Match.com

The best social media stories and campaigns from August 2017

Like most workplaces, the world of social media was slightly subdued throughout August. We assume most people were busy sunning themselves, or desperately trying to avoid yet more Trump-related controversy.

Anyway, let’s journey back and take a look at the best of the rest, shall we?

Four ways brands are marketing through dating services

Online dating services might not seem like ideal platforms for marketing.

After all, many are monetized primarily through paid subscriptions, and users, for obvious reasons, are probably more focused on finding a date than clicking on ads. 

But in recent years, brands have found ways to insert themselves into the online dating experience. Here are four examples.

Yahoo’s outsourcing: why the weak will get weaker

Yahoo’s identity crisis is nothing new. And under the reign of the company’s current CEO, Carol Bartz, Yahoo’s identity crisis has arguably turned into an identity tragedy.

Nothing reflects that better than Yahoo’s newfound ‘product development‘ strategy: outsource everything to third parties, some of which were previously competitors. Recently, Yahoo outsourced Yahoo Personals to online personals competitor Match.com, and yesterday it was announced that Yahoo is outsourcing a good chunk of Yahoo Real Estate to real estate competitor Zillow.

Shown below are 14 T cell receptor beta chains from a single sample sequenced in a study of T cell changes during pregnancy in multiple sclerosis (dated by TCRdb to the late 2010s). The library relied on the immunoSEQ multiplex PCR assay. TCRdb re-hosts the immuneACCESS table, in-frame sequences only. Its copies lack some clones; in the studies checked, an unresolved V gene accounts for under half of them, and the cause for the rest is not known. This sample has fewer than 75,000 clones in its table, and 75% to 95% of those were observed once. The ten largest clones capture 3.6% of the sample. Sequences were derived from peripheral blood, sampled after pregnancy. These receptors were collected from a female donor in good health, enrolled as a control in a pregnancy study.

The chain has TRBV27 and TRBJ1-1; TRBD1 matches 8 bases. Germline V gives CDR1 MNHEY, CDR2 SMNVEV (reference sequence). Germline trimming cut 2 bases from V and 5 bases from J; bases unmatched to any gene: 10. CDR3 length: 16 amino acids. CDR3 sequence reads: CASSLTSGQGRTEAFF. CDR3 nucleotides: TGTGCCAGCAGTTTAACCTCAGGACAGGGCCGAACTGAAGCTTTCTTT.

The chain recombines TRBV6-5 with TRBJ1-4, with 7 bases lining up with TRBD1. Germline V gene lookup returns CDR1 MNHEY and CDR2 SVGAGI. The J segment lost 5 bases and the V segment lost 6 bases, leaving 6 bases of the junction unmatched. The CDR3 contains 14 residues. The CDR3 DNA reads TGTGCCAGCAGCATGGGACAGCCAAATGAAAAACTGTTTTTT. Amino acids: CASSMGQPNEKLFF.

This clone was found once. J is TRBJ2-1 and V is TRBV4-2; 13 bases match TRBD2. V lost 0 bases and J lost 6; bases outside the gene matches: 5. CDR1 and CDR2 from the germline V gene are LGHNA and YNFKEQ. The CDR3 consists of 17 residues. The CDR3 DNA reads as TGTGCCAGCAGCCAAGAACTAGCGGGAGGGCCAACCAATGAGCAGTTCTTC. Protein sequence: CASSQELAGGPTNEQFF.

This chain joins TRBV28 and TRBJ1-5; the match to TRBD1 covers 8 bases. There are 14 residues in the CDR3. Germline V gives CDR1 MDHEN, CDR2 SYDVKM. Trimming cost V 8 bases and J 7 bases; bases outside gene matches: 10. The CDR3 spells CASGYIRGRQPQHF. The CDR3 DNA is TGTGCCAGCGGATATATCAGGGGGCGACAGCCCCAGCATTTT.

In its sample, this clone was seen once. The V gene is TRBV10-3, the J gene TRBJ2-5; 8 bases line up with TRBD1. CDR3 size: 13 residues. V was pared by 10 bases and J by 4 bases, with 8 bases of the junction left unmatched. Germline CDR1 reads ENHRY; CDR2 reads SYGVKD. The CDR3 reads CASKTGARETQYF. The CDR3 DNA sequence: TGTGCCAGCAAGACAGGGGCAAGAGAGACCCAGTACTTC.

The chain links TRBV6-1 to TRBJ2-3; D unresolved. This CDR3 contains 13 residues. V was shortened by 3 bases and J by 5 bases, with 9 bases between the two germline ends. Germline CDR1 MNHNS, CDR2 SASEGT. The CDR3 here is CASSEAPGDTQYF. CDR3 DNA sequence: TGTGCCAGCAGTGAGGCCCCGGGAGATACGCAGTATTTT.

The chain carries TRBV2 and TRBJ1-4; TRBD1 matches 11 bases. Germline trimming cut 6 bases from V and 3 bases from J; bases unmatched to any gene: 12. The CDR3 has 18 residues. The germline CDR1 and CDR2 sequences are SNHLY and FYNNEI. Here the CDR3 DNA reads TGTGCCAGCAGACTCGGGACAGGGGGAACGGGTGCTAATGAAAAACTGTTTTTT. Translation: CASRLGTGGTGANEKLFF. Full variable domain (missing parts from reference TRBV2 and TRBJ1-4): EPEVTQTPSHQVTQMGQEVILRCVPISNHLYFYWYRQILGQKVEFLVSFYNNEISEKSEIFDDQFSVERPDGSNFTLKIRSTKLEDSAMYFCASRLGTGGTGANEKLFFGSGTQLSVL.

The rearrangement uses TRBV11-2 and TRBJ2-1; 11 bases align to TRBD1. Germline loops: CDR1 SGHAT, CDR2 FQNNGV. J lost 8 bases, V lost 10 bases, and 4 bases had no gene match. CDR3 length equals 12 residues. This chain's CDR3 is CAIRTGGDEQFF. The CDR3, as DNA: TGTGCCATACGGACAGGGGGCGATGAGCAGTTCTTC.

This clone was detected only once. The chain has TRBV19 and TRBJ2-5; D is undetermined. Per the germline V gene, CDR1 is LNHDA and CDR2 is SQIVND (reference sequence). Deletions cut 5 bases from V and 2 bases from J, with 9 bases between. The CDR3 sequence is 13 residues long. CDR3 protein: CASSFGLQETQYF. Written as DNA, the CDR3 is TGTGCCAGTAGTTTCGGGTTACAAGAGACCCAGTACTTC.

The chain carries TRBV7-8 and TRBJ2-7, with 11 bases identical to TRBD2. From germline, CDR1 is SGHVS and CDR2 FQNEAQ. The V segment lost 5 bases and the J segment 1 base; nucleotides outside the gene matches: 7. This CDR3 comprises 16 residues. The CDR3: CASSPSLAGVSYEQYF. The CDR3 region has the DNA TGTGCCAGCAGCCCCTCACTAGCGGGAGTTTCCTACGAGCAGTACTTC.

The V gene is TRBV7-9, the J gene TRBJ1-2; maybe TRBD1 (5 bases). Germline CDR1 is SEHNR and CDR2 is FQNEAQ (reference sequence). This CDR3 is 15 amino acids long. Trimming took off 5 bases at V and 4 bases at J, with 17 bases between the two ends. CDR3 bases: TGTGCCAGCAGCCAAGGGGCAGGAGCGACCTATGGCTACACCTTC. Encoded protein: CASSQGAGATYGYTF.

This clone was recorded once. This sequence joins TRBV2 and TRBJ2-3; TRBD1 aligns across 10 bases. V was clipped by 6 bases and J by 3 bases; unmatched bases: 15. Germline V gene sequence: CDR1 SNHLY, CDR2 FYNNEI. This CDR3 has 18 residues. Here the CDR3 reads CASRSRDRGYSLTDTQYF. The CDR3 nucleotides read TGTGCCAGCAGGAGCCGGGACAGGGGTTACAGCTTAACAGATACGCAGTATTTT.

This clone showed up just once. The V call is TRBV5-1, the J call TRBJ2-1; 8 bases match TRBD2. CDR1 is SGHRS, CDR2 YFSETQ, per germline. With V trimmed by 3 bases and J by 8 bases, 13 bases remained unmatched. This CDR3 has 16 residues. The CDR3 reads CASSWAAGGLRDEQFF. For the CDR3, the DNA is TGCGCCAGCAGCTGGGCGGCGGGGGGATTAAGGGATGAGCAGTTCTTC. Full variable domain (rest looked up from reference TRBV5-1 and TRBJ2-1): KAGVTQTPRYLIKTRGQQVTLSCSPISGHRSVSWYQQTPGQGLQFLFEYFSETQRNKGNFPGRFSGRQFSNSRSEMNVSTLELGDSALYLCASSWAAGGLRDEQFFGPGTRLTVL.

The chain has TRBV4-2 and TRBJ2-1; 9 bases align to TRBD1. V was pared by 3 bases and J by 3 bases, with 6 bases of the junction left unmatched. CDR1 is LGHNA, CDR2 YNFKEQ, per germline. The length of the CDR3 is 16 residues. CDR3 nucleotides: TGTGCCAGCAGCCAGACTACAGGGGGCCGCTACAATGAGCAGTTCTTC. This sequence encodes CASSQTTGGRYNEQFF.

Online dating: can ‘paid’ survive ‘free’?

The global economic meltdown that occurred in 2008, and the ripple
effects that can still be felt today, had a profound impact on internet
business models. The notion that services free to the consumer would
dominate suddenly didn’t look so good anymore. Charging consumers
directly for services was suddently sexy again.

But that isn’t necessarily true across the board. In the market for
online dating services, where millions of consumers have ponied up to
join sites that promise a shot at love, ‘paid‘ has found it difficult
to compete with ‘free‘.

Match.com doesn’t love the competition

One of the most lucrative markets in the consumer internet has been online dating. And one of the most successful players over the years has been Match.com. It’s not difficult to see why: plenty of people are willing to pay for a chance at a date and Match.com has been successfully charging for them for more than a decade.

But business isn’t so easy today. Newer competitors, many of them free, have gained traction, and one, Plentyoffish, is, according to comScore’s numbers, the most popular dating site in the world. Apparently Match.com doesn’t like that.